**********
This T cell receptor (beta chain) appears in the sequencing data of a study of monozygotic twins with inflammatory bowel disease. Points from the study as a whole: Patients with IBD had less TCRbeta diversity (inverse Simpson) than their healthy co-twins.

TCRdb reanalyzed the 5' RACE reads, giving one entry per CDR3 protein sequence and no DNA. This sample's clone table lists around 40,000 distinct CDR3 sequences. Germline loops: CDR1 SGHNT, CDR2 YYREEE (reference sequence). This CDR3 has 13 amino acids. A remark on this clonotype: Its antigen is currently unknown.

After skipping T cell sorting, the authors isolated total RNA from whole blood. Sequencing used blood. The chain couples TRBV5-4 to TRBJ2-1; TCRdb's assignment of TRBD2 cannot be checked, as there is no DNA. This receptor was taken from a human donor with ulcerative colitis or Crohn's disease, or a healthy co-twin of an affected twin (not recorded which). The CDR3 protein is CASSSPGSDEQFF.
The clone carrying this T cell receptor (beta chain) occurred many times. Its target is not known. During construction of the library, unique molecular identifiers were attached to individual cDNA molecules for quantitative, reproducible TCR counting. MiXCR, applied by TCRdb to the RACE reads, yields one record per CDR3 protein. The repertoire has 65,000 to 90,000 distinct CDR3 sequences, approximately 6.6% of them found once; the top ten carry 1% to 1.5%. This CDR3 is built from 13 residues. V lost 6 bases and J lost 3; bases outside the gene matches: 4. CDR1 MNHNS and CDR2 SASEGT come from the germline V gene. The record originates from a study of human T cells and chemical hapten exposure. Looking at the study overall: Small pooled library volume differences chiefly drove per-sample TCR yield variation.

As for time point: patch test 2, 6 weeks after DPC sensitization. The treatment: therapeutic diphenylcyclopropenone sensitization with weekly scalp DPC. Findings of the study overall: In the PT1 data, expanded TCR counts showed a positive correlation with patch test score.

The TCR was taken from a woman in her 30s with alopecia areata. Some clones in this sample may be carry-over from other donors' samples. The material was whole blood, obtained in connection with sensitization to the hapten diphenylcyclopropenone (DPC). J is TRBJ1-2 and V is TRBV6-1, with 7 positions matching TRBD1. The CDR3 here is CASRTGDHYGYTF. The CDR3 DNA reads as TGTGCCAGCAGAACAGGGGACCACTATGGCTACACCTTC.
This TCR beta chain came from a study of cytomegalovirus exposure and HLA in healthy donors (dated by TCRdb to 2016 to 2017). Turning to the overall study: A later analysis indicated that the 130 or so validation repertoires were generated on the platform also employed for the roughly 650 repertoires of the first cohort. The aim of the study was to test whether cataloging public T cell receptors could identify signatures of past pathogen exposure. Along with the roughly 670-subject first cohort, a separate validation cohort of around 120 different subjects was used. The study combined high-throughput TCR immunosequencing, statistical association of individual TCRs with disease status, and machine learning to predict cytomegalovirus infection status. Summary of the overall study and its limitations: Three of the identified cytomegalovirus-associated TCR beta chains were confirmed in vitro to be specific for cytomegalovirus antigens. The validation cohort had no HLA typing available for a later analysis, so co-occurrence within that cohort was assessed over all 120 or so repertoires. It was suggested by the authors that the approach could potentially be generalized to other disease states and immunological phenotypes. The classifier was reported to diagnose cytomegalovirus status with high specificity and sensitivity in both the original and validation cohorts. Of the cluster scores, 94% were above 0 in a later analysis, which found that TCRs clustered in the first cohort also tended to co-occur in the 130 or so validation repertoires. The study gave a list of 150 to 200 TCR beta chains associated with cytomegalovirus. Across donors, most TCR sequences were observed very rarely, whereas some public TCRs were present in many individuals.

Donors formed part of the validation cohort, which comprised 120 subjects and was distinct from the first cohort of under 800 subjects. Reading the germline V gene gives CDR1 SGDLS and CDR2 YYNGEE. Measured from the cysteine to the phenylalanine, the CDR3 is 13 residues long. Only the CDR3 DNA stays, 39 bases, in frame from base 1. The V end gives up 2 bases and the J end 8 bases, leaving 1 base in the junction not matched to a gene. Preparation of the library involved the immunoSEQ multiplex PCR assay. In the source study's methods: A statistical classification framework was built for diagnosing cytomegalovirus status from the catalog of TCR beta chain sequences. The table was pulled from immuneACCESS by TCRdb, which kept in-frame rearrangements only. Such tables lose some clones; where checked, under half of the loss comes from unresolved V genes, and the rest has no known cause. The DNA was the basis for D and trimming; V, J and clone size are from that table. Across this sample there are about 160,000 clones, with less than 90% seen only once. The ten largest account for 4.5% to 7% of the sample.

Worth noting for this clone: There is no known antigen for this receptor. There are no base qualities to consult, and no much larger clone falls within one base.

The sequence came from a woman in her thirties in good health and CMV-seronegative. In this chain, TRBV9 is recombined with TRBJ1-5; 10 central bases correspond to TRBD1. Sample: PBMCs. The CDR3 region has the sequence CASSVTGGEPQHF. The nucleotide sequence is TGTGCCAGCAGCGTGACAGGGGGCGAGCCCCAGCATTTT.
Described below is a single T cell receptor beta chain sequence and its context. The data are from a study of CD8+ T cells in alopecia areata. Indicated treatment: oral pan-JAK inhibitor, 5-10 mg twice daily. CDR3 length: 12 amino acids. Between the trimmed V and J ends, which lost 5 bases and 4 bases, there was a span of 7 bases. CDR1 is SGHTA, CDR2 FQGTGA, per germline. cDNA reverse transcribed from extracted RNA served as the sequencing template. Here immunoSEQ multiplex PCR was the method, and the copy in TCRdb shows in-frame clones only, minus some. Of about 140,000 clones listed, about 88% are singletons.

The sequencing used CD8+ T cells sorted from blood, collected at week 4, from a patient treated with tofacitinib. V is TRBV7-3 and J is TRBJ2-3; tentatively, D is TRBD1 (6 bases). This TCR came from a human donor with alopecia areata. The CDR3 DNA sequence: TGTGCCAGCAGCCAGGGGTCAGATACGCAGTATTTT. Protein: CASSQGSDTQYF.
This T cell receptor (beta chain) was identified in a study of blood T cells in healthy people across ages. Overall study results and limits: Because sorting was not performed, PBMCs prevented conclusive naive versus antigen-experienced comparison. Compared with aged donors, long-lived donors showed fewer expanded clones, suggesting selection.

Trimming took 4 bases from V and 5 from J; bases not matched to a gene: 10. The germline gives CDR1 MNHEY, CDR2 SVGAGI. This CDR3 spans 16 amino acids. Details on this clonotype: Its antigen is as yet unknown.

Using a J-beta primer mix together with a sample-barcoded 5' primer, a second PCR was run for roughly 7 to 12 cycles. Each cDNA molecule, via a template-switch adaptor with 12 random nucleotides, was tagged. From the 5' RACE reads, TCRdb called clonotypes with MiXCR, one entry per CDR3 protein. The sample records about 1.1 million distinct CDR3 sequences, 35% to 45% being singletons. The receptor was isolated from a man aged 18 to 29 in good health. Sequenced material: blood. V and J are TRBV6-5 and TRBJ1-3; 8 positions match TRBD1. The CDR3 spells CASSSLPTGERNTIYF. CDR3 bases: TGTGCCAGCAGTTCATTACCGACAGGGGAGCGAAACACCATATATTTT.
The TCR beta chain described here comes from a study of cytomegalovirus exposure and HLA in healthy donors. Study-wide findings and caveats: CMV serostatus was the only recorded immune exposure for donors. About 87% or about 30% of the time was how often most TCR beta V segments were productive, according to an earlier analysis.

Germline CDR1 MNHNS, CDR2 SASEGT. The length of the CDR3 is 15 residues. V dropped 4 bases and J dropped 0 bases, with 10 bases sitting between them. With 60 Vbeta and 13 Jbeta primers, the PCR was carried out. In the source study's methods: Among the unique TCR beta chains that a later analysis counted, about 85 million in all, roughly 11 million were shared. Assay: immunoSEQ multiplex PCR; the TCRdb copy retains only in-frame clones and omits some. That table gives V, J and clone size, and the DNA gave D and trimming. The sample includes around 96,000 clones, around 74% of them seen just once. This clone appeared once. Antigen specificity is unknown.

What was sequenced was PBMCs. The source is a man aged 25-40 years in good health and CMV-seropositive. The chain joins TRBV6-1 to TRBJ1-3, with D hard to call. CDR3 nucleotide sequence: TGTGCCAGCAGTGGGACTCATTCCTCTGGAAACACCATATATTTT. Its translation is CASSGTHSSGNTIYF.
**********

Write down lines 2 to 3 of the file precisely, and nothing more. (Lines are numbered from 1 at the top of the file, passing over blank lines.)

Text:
TCRdb reanalyzed the 5' RACE reads, giving one entry per CDR3 protein sequence and no DNA. This sample's clone table lists around 40,000 distinct CDR3 sequences. Germline loops: CDR1 SGHNT, CDR2 YYREEE (reference sequence). This CDR3 has 13 amino acids. A remark on this clonotype: Its antigen is currently unknown.

After skipping T cell sorting, the authors isolated total RNA from whole blood. Sequencing used blood. The chain couples TRBV5-4 to TRBJ2-1; TCRdb's assignment of TRBD2 cannot be checked, as there is no DNA. This receptor was taken from a human donor with ulcerative colitis or Crohn's disease, or a healthy co-twin of an affected twin (not recorded which). The CDR3 protein is CASSSPGSDEQFF.